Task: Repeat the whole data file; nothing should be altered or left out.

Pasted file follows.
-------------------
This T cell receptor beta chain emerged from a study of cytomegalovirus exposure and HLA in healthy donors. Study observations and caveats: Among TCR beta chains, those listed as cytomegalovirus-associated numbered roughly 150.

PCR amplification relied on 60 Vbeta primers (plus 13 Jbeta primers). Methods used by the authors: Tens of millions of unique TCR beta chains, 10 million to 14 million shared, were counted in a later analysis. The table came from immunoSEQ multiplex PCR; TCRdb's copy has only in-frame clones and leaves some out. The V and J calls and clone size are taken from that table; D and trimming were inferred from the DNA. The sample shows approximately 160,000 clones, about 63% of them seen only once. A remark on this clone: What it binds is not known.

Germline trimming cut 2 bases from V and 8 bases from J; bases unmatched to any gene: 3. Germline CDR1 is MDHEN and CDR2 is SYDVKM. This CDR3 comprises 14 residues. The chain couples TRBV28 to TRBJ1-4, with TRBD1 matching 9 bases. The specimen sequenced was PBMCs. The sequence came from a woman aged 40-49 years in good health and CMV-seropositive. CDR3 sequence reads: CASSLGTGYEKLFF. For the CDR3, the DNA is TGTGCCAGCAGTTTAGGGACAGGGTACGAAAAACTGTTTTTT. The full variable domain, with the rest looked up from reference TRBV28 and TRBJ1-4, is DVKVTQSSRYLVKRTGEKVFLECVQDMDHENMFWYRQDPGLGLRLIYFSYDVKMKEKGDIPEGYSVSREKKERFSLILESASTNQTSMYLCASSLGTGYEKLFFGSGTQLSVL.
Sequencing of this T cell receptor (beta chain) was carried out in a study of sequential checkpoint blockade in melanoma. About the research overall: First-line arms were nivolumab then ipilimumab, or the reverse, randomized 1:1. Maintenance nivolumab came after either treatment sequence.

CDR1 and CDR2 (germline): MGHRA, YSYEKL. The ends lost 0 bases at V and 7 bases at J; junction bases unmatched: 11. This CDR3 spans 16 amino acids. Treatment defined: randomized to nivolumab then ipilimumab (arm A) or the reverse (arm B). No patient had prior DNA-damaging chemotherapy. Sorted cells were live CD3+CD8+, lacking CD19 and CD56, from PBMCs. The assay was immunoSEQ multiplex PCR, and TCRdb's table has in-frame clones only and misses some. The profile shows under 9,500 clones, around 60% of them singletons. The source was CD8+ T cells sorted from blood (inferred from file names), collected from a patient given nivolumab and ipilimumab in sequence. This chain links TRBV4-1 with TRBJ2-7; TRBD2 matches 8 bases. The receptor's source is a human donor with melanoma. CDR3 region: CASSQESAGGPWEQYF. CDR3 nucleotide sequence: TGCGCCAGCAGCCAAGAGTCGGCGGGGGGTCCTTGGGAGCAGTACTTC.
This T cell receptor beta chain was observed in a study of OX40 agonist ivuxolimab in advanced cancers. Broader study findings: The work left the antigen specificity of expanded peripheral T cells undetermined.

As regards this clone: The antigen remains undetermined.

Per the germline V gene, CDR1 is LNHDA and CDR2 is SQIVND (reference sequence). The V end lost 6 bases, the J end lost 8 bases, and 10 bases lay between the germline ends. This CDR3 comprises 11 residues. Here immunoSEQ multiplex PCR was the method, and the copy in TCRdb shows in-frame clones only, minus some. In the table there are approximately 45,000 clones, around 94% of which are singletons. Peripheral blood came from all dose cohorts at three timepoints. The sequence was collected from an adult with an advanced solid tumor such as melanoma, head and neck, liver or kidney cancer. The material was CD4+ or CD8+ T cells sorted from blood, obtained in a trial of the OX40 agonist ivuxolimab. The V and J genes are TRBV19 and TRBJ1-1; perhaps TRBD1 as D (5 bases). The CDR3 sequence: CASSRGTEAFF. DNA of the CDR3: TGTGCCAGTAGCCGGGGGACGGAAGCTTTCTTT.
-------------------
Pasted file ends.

This T cell receptor beta chain emerged from a study of cytomegalovirus exposure and HLA in healthy donors. Study observations and caveats: Among TCR beta chains, those listed as cytomegalovirus-associated numbered roughly 150.

PCR amplification relied on 60 Vbeta primers (plus 13 Jbeta primers). Methods used by the authors: Tens of millions of unique TCR beta chains, 10 million to 14 million shared, were counted in a later analysis. The table came from immunoSEQ multiplex PCR; TCRdb's copy has only in-frame clones and leaves some out. The V and J calls and clone size are taken from that table; D and trimming were inferred from the DNA. The sample shows approximately 160,000 clones, about 63% of them seen only once. A remark on this clone: What it binds is not known.

Germline trimming cut 2 bases from V and 8 bases from J; bases unmatched to any gene: 3. Germline CDR1 is MDHEN and CDR2 is SYDVKM. This CDR3 comprises 14 residues. The chain couples TRBV28 to TRBJ1-4, with TRBD1 matching 9 bases. The specimen sequenced was PBMCs. The sequence came from a woman aged 40-49 years in good health and CMV-seropositive. CDR3 sequence reads: CASSLGTGYEKLFF. For the CDR3, the DNA is TGTGCCAGCAGTTTAGGGACAGGGTACGAAAAACTGTTTTTT. The full variable domain, with the rest looked up from reference TRBV28 and TRBJ1-4, is DVKVTQSSRYLVKRTGEKVFLECVQDMDHENMFWYRQDPGLGLRLIYFSYDVKMKEKGDIPEGYSVSREKKERFSLILESASTNQTSMYLCASSLGTGYEKLFFGSGTQLSVL.
Sequencing of this T cell receptor (beta chain) was carried out in a study of sequential checkpoint blockade in melanoma. About the research overall: First-line arms were nivolumab then ipilimumab, or the reverse, randomized 1:1. Maintenance nivolumab came after either treatment sequence.

CDR1 and CDR2 (germline): MGHRA, YSYEKL. The ends lost 0 bases at V and 7 bases at J; junction bases unmatched: 11. This CDR3 spans 16 amino acids. Treatment defined: randomized to nivolumab then ipilimumab (arm A) or the reverse (arm B). No patient had prior DNA-damaging chemotherapy. Sorted cells were live CD3+CD8+, lacking CD19 and CD56, from PBMCs. The assay was immunoSEQ multiplex PCR, and TCRdb's table has in-frame clones only and misses some. The profile shows under 9,500 clones, around 60% of them singletons. The source was CD8+ T cells sorted from blood (inferred from file names), collected from a patient given nivolumab and ipilimumab in sequence. This chain links TRBV4-1 with TRBJ2-7; TRBD2 matches 8 bases. The receptor's source is a human donor with melanoma. CDR3 region: CASSQESAGGPWEQYF. CDR3 nucleotide sequence: TGCGCCAGCAGCCAAGAGTCGGCGGGGGGTCCTTGGGAGCAGTACTTC.
This T cell receptor beta chain was observed in a study of OX40 agonist ivuxolimab in advanced cancers. Broader study findings: The work left the antigen specificity of expanded peripheral T cells undetermined.

As regards this clone: The antigen remains undetermined.

Per the germline V gene, CDR1 is LNHDA and CDR2 is SQIVND (reference sequence). The V end lost 6 bases, the J end lost 8 bases, and 10 bases lay between the germline ends. This CDR3 comprises 11 residues. Here immunoSEQ multiplex PCR was the method, and the copy in TCRdb shows in-frame clones only, minus some. In the table there are approximately 45,000 clones, around 94% of which are singletons. Peripheral blood came from all dose cohorts at three timepoints. The sequence was collected from an adult with an advanced solid tumor such as melanoma, head and neck, liver or kidney cancer. The material was CD4+ or CD8+ T cells sorted from blood, obtained in a trial of the OX40 agonist ivuxolimab. The V and J genes are TRBV19 and TRBJ1-1; perhaps TRBD1 as D (5 bases). The CDR3 sequence: CASSRGTEAFF. DNA of the CDR3: TGTGCCAGTAGCCGGGGGACGGAAGCTTTCTTT.